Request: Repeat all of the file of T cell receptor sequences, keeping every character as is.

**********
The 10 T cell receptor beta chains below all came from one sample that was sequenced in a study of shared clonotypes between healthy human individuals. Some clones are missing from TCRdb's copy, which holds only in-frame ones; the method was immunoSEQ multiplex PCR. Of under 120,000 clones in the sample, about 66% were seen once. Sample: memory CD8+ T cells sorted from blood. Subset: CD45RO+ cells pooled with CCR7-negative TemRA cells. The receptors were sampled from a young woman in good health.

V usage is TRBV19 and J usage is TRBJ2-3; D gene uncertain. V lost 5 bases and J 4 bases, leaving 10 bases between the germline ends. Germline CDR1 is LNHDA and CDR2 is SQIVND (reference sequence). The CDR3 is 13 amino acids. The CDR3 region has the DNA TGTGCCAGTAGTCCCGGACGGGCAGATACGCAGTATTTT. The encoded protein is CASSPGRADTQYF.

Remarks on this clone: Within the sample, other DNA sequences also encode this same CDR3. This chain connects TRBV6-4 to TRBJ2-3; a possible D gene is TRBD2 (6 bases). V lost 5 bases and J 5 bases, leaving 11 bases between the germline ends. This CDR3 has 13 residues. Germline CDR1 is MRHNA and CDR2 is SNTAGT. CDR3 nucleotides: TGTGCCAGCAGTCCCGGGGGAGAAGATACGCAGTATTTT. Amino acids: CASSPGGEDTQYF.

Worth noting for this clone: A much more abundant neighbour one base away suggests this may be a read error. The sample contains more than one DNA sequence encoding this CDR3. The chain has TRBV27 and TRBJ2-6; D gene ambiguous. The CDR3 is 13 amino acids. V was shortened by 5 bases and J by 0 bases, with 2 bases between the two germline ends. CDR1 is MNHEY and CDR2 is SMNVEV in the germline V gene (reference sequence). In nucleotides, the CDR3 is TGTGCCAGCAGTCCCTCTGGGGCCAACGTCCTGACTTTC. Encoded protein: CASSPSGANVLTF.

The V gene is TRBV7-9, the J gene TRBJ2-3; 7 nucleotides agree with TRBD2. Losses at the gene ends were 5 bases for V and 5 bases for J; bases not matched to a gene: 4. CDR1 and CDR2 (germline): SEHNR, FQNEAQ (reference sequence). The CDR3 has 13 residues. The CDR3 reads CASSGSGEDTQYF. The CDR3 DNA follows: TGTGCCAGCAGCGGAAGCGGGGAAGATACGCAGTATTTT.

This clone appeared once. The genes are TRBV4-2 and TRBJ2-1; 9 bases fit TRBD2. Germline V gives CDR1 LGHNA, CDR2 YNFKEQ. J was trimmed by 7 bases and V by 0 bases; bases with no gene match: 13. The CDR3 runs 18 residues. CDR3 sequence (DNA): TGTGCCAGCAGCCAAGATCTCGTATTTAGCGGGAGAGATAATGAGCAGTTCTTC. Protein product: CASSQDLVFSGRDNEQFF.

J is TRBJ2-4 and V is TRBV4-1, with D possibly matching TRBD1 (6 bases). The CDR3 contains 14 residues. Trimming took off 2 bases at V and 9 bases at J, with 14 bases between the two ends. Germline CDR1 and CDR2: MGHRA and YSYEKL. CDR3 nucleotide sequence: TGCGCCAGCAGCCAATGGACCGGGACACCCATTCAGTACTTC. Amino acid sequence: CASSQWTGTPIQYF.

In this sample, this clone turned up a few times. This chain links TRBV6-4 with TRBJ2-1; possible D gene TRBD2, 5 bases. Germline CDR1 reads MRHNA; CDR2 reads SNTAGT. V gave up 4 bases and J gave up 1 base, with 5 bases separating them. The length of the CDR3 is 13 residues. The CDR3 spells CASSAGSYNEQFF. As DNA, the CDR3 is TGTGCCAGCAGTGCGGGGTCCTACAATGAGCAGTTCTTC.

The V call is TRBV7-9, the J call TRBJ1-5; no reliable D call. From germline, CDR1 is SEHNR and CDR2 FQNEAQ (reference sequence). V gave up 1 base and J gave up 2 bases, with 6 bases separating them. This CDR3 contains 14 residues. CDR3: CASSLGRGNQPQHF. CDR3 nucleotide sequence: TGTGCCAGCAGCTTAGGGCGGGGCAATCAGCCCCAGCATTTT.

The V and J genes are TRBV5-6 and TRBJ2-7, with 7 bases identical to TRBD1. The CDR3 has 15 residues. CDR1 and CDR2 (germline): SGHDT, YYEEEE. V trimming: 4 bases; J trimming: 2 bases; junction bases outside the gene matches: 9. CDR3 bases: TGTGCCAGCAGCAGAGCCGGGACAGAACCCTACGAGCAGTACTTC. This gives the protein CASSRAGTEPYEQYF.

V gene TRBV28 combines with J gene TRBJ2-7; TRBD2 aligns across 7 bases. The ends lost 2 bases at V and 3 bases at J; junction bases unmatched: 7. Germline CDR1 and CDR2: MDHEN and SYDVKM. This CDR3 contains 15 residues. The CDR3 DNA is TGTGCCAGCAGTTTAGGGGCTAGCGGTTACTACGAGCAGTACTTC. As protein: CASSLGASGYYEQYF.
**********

The 10 T cell receptor beta chains below all came from one sample that was sequenced in a study of shared clonotypes between healthy human individuals. Some clones are missing from TCRdb's copy, which holds only in-frame ones; the method was immunoSEQ multiplex PCR. Of under 120,000 clones in the sample, about 66% were seen once. Sample: memory CD8+ T cells sorted from blood. Subset: CD45RO+ cells pooled with CCR7-negative TemRA cells. The receptors were sampled from a young woman in good health.

V usage is TRBV19 and J usage is TRBJ2-3; D gene uncertain. V lost 5 bases and J 4 bases, leaving 10 bases between the germline ends. Germline CDR1 is LNHDA and CDR2 is SQIVND (reference sequence). The CDR3 is 13 amino acids. The CDR3 region has the DNA TGTGCCAGTAGTCCCGGACGGGCAGATACGCAGTATTTT. The encoded protein is CASSPGRADTQYF.

Remarks on this clone: Within the sample, other DNA sequences also encode this same CDR3. This chain connects TRBV6-4 to TRBJ2-3; a possible D gene is TRBD2 (6 bases). V lost 5 bases and J 5 bases, leaving 11 bases between the germline ends. This CDR3 has 13 residues. Germline CDR1 is MRHNA and CDR2 is SNTAGT. CDR3 nucleotides: TGTGCCAGCAGTCCCGGGGGAGAAGATACGCAGTATTTT. Amino acids: CASSPGGEDTQYF.

Worth noting for this clone: A much more abundant neighbour one base away suggests this may be a read error. The sample contains more than one DNA sequence encoding this CDR3. The chain has TRBV27 and TRBJ2-6; D gene ambiguous. The CDR3 is 13 amino acids. V was shortened by 5 bases and J by 0 bases, with 2 bases between the two germline ends. CDR1 is MNHEY and CDR2 is SMNVEV in the germline V gene (reference sequence). In nucleotides, the CDR3 is TGTGCCAGCAGTCCCTCTGGGGCCAACGTCCTGACTTTC. Encoded protein: CASSPSGANVLTF.

The V gene is TRBV7-9, the J gene TRBJ2-3; 7 nucleotides agree with TRBD2. Losses at the gene ends were 5 bases for V and 5 bases for J; bases not matched to a gene: 4. CDR1 and CDR2 (germline): SEHNR, FQNEAQ (reference sequence). The CDR3 has 13 residues. The CDR3 reads CASSGSGEDTQYF. The CDR3 DNA follows: TGTGCCAGCAGCGGAAGCGGGGAAGATACGCAGTATTTT.

This clone appeared once. The genes are TRBV4-2 and TRBJ2-1; 9 bases fit TRBD2. Germline V gives CDR1 LGHNA, CDR2 YNFKEQ. J was trimmed by 7 bases and V by 0 bases; bases with no gene match: 13. The CDR3 runs 18 residues. CDR3 sequence (DNA): TGTGCCAGCAGCCAAGATCTCGTATTTAGCGGGAGAGATAATGAGCAGTTCTTC. Protein product: CASSQDLVFSGRDNEQFF.

J is TRBJ2-4 and V is TRBV4-1, with D possibly matching TRBD1 (6 bases). The CDR3 contains 14 residues. Trimming took off 2 bases at V and 9 bases at J, with 14 bases between the two ends. Germline CDR1 and CDR2: MGHRA and YSYEKL. CDR3 nucleotide sequence: TGCGCCAGCAGCCAATGGACCGGGACACCCATTCAGTACTTC. Amino acid sequence: CASSQWTGTPIQYF.

In this sample, this clone turned up a few times. This chain links TRBV6-4 with TRBJ2-1; possible D gene TRBD2, 5 bases. Germline CDR1 reads MRHNA; CDR2 reads SNTAGT. V gave up 4 bases and J gave up 1 base, with 5 bases separating them. The length of the CDR3 is 13 residues. The CDR3 spells CASSAGSYNEQFF. As DNA, the CDR3 is TGTGCCAGCAGTGCGGGGTCCTACAATGAGCAGTTCTTC.

The V call is TRBV7-9, the J call TRBJ1-5; no reliable D call. From germline, CDR1 is SEHNR and CDR2 FQNEAQ (reference sequence). V gave up 1 base and J gave up 2 bases, with 6 bases separating them. This CDR3 contains 14 residues. CDR3: CASSLGRGNQPQHF. CDR3 nucleotide sequence: TGTGCCAGCAGCTTAGGGCGGGGCAATCAGCCCCAGCATTTT.

The V and J genes are TRBV5-6 and TRBJ2-7, with 7 bases identical to TRBD1. The CDR3 has 15 residues. CDR1 and CDR2 (germline): SGHDT, YYEEEE. V trimming: 4 bases; J trimming: 2 bases; junction bases outside the gene matches: 9. CDR3 bases: TGTGCCAGCAGCAGAGCCGGGACAGAACCCTACGAGCAGTACTTC. This gives the protein CASSRAGTEPYEQYF.

V gene TRBV28 combines with J gene TRBJ2-7; TRBD2 aligns across 7 bases. The ends lost 2 bases at V and 3 bases at J; junction bases unmatched: 7. Germline CDR1 and CDR2: MDHEN and SYDVKM. This CDR3 contains 15 residues. The CDR3 DNA is TGTGCCAGCAGTTTAGGGGCTAGCGGTTACTACGAGCAGTACTTC. As protein: CASSLGASGYYEQYF.